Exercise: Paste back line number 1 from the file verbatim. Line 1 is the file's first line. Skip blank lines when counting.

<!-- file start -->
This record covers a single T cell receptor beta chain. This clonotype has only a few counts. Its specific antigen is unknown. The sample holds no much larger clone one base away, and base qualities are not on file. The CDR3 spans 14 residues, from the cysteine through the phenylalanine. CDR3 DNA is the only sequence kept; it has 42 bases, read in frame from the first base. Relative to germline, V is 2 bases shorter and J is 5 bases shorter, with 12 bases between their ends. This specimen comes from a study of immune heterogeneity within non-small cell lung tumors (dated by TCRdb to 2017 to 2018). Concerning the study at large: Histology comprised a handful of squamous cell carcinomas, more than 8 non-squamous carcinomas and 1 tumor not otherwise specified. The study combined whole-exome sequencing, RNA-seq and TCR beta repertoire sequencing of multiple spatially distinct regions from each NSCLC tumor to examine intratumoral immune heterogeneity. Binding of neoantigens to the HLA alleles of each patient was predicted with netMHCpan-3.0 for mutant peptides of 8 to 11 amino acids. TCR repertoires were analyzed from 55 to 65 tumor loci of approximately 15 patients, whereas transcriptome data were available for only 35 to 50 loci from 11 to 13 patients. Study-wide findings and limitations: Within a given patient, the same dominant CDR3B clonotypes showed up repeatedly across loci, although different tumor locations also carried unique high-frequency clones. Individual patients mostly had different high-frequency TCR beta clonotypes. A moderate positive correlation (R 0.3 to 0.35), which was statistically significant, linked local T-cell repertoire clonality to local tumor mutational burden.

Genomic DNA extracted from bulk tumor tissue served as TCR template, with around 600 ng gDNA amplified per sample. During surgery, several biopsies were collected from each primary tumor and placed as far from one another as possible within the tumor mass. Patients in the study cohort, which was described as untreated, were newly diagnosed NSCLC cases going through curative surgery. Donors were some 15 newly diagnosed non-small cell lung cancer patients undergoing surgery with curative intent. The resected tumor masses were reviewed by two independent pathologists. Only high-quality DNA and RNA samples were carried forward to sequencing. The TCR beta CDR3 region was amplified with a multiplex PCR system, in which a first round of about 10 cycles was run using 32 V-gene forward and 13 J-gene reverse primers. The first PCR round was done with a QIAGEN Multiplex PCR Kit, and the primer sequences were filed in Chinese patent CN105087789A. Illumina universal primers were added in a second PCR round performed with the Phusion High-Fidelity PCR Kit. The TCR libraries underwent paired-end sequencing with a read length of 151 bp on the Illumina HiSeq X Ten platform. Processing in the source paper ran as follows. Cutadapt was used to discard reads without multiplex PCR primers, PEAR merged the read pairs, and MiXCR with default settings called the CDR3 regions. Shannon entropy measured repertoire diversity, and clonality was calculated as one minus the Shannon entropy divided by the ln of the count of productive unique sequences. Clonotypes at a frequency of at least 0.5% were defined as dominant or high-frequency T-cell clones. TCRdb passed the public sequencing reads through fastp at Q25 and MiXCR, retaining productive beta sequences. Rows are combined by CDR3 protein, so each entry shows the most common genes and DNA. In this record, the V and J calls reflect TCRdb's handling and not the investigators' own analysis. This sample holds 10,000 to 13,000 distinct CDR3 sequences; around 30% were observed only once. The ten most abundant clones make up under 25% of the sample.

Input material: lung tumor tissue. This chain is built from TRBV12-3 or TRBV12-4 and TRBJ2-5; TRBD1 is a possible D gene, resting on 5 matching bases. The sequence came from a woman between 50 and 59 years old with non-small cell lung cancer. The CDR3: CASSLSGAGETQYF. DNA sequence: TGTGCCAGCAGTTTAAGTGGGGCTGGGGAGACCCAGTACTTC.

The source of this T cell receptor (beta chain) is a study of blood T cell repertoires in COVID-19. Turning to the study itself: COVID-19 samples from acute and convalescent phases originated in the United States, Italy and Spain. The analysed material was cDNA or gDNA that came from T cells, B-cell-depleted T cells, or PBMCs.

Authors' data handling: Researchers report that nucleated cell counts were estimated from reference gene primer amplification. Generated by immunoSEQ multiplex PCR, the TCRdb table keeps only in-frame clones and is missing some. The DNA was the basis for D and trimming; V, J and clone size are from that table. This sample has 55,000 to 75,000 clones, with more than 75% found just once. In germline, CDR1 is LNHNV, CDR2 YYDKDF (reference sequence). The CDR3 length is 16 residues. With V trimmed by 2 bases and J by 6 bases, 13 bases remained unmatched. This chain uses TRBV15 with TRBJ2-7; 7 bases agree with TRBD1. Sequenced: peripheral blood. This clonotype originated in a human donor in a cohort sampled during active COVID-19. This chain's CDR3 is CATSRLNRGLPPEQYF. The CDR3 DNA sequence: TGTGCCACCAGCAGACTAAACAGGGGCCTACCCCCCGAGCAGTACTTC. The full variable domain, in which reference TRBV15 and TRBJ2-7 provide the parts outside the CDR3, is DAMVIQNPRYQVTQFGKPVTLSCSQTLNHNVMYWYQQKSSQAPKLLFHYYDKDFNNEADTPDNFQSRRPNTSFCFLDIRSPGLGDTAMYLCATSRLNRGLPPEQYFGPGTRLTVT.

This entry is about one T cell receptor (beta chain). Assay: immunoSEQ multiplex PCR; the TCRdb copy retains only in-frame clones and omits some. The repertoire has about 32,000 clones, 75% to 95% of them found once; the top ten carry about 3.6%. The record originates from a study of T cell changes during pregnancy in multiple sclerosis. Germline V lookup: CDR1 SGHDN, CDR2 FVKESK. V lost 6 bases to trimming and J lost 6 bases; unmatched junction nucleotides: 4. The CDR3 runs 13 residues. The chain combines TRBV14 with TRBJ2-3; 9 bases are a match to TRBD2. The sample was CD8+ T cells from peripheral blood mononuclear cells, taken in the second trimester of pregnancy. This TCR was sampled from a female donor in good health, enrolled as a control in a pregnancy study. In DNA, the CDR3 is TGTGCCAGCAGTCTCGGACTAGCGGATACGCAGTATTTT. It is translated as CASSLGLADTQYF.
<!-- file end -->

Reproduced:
This record covers a single T cell receptor beta chain. This clonotype has only a few counts. Its specific antigen is unknown. The sample holds no much larger clone one base away, and base qualities are not on file. The CDR3 spans 14 residues, from the cysteine through the phenylalanine. CDR3 DNA is the only sequence kept; it has 42 bases, read in frame from the first base. Relative to germline, V is 2 bases shorter and J is 5 bases shorter, with 12 bases between their ends. This specimen comes from a study of immune heterogeneity within non-small cell lung tumors (dated by TCRdb to 2017 to 2018). Concerning the study at large: Histology comprised a handful of squamous cell carcinomas, more than 8 non-squamous carcinomas and 1 tumor not otherwise specified. The study combined whole-exome sequencing, RNA-seq and TCR beta repertoire sequencing of multiple spatially distinct regions from each NSCLC tumor to examine intratumoral immune heterogeneity. Binding of neoantigens to the HLA alleles of each patient was predicted with netMHCpan-3.0 for mutant peptides of 8 to 11 amino acids. TCR repertoires were analyzed from 55 to 65 tumor loci of approximately 15 patients, whereas transcriptome data were available for only 35 to 50 loci from 11 to 13 patients. Study-wide findings and limitations: Within a given patient, the same dominant CDR3B clonotypes showed up repeatedly across loci, although different tumor locations also carried unique high-frequency clones. Individual patients mostly had different high-frequency TCR beta clonotypes. A moderate positive correlation (R 0.3 to 0.35), which was statistically significant, linked local T-cell repertoire clonality to local tumor mutational burden.